The Board of Trustees for the Southern Inyo Hospital District have placed a parcel tax increase on the ballot for a special election scheduled on April 10, 2018. If approved by two-thirds of voters, Proposition J will add an additional $215 parcel tax to all property in the Southern Inyo Healthcare District which, according to its supporters, will allow the District to pay off its bankruptcy debts and re-invest in existing buildings and facilities.
SIHD is also considering floating a bond measure to pay off its outstanding debts. The proposed parcel tax revenue, if approved, would be used to pay off the bond.
Proposition J is expected to raise around $600,000 a year for 15 years, or around $9 million over its term. However, even the hospital’s most ardent supporters admit it’s going to be a tough sell.
The tax revenue from Measure J is critical to the success of the Chapter 9 bankruptcy proceeding currently before the California Eastern Bankruptcy Court. The District must show that it can pay off its debts and provide a viable business plan that assures its continued existence. Skeptics of the tax say that, unless the Board looks to alternatives such as eliminating Emergency Room Services, which currently cost the hospital $1 million a year, nothing is likely to change.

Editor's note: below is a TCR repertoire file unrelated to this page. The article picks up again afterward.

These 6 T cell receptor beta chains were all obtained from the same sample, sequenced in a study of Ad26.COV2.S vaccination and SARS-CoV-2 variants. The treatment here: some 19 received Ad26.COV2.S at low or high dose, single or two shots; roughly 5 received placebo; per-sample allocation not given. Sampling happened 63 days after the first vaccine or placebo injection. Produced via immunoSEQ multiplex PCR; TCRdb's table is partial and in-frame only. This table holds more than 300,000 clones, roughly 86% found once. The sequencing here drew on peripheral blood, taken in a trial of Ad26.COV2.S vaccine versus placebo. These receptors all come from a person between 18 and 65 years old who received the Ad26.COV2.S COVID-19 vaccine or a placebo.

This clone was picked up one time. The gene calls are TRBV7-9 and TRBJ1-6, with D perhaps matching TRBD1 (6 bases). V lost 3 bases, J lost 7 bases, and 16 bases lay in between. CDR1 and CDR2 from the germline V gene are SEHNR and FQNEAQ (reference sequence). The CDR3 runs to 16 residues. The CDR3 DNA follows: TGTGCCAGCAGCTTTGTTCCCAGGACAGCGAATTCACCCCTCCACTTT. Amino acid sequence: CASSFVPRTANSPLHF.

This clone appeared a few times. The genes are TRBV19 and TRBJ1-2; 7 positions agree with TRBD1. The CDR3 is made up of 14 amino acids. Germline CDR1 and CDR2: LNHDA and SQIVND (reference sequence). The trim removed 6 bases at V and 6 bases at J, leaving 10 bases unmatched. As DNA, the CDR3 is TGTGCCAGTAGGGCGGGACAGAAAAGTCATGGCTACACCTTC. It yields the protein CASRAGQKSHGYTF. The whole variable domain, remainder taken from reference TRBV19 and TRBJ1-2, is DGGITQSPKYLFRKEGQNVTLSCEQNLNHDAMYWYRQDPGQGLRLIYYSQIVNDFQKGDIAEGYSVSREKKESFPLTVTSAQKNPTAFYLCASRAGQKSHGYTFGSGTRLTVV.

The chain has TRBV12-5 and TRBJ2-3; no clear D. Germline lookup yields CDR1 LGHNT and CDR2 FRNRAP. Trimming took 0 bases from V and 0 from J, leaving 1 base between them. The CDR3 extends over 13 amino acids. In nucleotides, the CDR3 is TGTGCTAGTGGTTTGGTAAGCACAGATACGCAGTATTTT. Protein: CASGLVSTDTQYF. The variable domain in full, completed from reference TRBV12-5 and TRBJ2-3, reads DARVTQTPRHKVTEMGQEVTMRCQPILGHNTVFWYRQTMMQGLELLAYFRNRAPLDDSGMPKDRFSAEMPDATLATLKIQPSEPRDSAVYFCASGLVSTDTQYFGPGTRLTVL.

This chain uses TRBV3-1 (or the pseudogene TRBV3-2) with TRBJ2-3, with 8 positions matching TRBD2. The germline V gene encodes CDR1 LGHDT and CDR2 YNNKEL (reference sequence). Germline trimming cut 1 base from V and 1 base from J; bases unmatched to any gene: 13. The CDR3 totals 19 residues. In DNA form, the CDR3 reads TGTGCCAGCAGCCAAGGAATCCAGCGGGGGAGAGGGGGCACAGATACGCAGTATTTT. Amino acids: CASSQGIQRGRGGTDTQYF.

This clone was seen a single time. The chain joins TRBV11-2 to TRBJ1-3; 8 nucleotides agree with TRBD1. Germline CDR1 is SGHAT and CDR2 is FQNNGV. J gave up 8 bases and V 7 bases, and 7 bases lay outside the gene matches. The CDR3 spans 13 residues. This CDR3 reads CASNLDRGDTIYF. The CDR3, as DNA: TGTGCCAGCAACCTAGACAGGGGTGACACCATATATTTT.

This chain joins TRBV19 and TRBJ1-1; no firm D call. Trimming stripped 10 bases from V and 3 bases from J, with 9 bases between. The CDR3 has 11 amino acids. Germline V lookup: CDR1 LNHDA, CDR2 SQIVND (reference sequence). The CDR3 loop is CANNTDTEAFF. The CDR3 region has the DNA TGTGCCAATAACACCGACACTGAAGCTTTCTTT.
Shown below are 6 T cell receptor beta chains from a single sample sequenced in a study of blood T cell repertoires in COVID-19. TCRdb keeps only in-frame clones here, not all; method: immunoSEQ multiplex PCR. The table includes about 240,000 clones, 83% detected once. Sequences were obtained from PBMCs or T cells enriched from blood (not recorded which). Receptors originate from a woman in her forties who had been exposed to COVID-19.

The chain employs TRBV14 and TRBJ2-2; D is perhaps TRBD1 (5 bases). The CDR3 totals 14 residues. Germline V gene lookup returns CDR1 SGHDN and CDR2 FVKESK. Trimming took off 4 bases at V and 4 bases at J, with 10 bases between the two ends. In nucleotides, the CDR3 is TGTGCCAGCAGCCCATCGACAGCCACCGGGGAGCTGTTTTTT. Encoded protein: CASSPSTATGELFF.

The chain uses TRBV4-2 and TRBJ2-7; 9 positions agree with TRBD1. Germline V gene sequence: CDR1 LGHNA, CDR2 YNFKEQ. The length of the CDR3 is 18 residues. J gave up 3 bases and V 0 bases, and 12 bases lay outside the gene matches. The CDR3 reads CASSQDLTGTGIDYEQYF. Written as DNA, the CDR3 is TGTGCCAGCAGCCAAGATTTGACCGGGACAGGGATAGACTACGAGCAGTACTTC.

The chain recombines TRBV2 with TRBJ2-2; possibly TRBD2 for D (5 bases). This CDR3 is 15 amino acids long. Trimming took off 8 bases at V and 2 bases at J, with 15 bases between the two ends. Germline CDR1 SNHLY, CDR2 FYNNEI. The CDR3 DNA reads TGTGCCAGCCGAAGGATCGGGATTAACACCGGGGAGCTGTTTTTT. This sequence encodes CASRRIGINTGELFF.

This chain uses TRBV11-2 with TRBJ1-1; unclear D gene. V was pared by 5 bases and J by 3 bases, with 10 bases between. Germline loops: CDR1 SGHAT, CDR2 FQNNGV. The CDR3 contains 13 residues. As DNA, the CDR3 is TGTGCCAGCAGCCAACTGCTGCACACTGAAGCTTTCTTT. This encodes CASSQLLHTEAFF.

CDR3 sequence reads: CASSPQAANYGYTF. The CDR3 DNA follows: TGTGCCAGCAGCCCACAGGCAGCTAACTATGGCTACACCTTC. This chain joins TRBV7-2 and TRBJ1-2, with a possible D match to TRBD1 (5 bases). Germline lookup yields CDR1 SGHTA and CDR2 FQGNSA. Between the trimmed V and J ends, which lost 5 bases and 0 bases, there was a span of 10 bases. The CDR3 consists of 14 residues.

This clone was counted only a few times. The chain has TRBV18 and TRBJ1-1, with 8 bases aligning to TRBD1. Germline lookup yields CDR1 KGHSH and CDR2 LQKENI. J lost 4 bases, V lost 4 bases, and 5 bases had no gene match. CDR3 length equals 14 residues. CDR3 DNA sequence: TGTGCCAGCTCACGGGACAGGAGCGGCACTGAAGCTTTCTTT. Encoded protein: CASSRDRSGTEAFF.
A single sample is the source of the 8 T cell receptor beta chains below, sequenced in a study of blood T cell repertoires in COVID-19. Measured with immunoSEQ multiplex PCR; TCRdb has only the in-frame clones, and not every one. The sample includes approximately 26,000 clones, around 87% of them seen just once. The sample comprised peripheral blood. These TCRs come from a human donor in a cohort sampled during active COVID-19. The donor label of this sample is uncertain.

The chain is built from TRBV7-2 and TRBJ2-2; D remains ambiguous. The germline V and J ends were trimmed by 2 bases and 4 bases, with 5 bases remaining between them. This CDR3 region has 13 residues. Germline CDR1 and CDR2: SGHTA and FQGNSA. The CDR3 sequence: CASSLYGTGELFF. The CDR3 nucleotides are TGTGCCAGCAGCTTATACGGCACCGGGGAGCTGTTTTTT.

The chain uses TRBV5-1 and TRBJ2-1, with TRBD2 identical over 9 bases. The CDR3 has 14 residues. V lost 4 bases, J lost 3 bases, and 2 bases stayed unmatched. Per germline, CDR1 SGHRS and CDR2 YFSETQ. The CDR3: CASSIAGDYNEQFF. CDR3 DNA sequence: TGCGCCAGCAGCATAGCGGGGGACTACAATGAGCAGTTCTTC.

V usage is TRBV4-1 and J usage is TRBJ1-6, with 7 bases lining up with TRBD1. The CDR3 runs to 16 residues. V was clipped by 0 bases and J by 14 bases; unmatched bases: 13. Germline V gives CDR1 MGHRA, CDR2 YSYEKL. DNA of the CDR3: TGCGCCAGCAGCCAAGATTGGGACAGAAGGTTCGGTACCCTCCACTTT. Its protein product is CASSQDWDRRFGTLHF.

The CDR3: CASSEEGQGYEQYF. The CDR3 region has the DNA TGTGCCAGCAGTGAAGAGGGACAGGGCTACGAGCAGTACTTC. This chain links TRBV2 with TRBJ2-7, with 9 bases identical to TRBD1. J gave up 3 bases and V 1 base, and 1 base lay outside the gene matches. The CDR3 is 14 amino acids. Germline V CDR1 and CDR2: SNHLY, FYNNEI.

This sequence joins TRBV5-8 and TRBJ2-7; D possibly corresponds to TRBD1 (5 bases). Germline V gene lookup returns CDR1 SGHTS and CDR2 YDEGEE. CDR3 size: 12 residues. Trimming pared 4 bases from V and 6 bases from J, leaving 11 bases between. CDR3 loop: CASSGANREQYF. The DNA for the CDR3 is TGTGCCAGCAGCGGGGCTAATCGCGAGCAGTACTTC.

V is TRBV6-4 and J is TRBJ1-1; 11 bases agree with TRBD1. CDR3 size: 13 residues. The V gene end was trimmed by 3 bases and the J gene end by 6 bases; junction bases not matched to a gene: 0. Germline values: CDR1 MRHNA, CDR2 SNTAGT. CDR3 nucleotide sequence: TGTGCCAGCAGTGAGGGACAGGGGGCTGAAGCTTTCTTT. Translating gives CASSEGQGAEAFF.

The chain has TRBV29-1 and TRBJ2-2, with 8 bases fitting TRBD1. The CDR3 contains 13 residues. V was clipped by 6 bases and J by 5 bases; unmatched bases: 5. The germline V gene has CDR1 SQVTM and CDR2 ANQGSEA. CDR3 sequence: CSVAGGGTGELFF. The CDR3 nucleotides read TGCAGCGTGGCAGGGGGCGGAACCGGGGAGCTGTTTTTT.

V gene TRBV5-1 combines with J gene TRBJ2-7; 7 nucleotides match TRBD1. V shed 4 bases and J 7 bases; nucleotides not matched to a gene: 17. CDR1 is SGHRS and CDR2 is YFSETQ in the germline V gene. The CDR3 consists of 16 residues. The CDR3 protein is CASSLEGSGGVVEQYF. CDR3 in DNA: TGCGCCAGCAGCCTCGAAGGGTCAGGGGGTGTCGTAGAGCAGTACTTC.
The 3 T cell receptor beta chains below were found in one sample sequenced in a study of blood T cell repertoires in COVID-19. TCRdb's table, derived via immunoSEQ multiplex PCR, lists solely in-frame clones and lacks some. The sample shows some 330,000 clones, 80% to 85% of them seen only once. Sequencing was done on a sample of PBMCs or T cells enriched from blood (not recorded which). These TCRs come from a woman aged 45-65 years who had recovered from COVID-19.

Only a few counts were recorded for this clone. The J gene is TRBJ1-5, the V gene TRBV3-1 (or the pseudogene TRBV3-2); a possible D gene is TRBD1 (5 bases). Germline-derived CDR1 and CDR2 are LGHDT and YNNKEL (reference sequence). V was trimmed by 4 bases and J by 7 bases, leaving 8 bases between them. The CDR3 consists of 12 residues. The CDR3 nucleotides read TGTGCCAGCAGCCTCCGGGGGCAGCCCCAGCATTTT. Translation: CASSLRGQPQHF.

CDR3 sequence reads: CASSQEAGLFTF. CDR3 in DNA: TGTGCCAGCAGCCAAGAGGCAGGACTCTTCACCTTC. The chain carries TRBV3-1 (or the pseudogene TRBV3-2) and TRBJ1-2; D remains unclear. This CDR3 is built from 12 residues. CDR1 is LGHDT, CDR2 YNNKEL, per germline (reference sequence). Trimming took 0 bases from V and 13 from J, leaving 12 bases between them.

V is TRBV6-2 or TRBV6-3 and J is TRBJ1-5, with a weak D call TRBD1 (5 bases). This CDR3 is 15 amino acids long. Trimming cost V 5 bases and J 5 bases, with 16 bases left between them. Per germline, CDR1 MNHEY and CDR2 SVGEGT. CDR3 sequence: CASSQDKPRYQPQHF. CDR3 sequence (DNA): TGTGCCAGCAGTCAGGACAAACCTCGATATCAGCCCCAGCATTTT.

Larry Kraus of Darwin and Doug Thompson of Lone Pine said SIHD should provide a full account of its true financial situation before asking the public to support a parcel tax increase.
SIHD is unable to provide that information because Health Care Conglomerates Associates (HCCA), which was contracted in 2016 to manage the failing hospital, has failed to provide timely financial reports and records.
According to the SIHD board, HCCA facilitated questionable financial transactions between SIHD and the Tulare Regional Medical Center (TRMC), another failing hospital with which HCCA had a management contract. TRMC closed its doors in 2017 and is also in bankruptcy proceedings. It has filed a claim against SIHD for $2.5 million, alleging that HCCA transferred some of its money into SIHD accounts.
Southern Inyo Hospital was forced to close in December, 2015. At that time, all of its Board members resigned. A new Board was appointed, and filed for bankruptcy protection in January 2016. Having heard of the success of HCCA in turning around the TRMC, the new Board contracted with them to reopen the hospital and skilled nursing facility. The Board’s confidence in HCCA faltered when it heard of TRMC’s collapse in 2017.